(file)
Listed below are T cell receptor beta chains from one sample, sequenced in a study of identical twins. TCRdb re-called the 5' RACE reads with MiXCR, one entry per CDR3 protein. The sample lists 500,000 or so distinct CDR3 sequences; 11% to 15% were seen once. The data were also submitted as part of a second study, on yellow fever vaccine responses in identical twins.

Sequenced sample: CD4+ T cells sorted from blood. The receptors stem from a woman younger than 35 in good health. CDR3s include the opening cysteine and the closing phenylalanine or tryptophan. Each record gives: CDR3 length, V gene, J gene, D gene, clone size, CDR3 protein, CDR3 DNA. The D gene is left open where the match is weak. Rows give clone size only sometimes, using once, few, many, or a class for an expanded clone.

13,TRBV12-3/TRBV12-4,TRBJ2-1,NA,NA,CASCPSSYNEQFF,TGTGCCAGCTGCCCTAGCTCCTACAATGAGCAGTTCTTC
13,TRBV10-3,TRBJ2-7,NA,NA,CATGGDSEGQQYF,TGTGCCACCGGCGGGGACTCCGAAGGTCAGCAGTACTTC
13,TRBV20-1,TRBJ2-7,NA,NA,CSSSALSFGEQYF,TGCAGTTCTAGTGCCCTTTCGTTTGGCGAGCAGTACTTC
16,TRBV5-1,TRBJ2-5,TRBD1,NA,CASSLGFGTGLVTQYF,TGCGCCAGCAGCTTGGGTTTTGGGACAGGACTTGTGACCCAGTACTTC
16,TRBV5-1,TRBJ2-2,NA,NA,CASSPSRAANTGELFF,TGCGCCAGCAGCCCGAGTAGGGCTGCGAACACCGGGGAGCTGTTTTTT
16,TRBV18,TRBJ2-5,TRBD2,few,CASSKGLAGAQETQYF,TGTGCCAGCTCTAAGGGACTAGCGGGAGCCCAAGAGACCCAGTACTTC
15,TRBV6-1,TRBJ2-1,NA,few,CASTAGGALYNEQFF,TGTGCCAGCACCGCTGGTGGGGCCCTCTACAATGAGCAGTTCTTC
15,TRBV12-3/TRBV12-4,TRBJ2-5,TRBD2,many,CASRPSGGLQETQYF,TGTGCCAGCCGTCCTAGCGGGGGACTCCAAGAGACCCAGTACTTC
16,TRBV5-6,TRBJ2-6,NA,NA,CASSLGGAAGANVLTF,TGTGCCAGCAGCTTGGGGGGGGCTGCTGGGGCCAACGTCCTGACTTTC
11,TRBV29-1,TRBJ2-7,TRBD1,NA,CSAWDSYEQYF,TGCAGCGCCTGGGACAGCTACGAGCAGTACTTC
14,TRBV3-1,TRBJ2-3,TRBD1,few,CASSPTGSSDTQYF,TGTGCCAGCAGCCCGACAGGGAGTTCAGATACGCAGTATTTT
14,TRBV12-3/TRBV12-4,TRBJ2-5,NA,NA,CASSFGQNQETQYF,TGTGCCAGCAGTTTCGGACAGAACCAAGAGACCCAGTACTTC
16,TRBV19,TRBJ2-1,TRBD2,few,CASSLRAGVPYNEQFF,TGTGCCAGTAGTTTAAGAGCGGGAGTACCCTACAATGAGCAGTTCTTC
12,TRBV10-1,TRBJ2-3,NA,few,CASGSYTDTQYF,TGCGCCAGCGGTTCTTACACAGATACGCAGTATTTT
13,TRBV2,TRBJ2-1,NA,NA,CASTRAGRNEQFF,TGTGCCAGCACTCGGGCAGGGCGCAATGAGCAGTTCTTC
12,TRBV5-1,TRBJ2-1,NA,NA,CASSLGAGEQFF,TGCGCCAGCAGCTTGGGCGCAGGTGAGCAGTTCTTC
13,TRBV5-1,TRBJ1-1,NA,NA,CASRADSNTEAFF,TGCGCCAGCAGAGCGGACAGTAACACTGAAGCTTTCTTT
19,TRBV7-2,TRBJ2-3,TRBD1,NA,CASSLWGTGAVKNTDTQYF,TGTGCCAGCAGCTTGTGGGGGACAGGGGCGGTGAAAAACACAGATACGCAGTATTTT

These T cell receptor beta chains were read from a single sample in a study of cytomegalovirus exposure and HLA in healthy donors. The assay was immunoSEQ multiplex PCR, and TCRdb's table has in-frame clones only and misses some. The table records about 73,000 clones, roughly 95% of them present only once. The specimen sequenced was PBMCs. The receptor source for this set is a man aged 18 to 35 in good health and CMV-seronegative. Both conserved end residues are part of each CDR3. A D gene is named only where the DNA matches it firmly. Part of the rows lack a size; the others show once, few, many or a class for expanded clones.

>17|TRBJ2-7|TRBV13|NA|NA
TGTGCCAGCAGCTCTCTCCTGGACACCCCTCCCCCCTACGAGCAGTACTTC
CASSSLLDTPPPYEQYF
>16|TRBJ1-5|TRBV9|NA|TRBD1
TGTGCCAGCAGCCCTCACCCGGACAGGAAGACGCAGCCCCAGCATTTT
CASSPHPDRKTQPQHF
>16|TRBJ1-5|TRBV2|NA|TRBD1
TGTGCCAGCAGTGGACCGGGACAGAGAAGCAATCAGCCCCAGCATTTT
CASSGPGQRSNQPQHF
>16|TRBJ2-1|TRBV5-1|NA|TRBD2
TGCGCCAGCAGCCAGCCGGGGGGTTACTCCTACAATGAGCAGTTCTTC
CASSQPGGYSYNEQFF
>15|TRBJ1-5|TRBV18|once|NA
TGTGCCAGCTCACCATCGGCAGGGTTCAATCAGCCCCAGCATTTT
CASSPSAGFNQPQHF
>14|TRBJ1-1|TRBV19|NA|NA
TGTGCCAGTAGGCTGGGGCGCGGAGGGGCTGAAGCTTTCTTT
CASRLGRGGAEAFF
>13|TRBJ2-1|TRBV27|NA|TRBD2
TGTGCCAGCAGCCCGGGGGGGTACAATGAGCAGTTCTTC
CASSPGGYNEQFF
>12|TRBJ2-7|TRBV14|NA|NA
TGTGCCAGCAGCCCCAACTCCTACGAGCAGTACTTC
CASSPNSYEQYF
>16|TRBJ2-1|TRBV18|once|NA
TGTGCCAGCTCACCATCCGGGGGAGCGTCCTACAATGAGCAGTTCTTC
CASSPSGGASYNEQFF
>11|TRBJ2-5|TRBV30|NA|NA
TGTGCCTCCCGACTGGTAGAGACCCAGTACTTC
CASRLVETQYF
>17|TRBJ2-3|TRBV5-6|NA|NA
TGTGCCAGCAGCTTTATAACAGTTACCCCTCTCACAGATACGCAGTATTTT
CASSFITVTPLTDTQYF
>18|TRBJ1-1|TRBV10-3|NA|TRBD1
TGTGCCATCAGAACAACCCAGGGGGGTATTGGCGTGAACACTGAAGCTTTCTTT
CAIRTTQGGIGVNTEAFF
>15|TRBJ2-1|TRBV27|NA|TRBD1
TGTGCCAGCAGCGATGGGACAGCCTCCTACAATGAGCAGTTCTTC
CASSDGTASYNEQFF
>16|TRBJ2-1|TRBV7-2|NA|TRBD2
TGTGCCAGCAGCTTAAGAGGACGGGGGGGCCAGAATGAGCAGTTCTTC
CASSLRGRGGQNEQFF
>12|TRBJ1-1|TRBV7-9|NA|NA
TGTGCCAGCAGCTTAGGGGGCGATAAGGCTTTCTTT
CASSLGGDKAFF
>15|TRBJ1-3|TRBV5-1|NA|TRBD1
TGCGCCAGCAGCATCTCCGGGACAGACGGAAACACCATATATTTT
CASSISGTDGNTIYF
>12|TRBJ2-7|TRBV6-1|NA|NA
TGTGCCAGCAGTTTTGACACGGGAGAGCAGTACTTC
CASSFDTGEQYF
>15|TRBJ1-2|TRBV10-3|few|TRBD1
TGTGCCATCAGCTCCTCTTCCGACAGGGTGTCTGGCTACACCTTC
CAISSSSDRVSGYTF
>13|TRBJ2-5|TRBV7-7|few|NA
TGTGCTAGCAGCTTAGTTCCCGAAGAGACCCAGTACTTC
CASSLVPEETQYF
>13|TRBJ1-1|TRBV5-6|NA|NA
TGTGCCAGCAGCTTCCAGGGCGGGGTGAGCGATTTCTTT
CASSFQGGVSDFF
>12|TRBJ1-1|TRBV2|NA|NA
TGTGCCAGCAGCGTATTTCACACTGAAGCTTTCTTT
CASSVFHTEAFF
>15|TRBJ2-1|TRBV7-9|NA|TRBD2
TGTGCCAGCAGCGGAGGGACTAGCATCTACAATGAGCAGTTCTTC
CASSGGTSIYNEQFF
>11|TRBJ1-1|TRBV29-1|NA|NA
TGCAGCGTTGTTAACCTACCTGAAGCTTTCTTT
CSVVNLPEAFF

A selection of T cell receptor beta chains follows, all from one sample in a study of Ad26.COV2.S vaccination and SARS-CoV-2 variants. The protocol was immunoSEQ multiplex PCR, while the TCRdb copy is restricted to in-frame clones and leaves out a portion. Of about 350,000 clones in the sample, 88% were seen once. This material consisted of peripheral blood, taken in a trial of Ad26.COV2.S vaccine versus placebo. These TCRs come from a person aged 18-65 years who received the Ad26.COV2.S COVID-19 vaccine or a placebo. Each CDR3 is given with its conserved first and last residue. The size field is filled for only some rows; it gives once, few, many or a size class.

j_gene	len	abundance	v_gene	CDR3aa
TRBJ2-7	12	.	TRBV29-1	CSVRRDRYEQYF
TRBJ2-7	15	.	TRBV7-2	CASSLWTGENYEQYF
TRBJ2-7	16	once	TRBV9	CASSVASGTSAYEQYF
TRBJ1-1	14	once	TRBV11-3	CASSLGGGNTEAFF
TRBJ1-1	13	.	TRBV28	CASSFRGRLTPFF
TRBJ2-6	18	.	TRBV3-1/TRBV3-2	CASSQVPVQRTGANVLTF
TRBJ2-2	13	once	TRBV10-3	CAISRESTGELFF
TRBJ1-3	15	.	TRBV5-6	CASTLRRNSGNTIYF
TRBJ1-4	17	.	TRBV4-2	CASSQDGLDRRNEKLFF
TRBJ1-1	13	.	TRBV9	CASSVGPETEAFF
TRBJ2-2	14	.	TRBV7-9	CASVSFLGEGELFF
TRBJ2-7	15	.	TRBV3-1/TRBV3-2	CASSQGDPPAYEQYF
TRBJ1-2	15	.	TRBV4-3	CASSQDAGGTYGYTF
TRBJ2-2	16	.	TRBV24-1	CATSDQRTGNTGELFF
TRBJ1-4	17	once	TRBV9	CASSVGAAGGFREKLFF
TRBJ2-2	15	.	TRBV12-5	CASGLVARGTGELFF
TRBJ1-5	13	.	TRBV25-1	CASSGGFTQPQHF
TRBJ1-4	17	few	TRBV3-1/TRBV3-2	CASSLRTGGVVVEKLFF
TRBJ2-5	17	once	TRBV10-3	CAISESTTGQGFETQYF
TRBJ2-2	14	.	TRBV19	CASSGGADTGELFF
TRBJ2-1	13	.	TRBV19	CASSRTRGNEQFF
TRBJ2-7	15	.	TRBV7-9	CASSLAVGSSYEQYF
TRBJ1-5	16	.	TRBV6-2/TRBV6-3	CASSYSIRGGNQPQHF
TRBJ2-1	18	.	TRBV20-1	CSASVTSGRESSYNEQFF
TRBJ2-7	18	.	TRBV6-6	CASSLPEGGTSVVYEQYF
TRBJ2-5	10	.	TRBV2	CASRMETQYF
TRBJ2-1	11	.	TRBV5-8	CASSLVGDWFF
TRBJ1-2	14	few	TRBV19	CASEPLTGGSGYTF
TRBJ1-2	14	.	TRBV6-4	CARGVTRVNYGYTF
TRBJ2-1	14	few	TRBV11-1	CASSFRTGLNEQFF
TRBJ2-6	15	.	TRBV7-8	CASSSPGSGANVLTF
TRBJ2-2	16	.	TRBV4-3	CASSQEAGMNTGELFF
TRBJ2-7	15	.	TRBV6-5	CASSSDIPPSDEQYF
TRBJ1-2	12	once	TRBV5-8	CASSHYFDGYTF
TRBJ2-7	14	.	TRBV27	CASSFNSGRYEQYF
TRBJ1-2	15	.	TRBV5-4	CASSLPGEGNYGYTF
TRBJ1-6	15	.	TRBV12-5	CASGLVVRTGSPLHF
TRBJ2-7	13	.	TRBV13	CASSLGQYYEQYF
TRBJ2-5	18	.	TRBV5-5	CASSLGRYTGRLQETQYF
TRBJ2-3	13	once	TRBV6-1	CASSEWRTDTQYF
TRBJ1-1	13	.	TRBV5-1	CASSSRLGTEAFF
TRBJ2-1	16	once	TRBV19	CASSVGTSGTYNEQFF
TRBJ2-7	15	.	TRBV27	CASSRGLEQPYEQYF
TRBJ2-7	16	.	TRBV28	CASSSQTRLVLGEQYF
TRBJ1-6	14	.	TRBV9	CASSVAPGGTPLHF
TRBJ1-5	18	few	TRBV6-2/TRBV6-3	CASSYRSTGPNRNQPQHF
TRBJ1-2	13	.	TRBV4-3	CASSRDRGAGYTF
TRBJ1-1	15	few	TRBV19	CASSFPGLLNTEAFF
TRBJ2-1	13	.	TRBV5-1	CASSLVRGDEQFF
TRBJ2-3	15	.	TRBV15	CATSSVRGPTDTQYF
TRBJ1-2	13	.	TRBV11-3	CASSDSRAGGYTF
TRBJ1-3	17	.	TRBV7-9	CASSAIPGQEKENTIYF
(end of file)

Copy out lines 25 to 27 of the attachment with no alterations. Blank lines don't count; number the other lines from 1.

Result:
>16|TRBJ1-5|TRBV9|NA|TRBD1
TGTGCCAGCAGCCCTCACCCGGACAGGAAGACGCAGCCCCAGCATTTT
CASSPHPDRKTQPQHF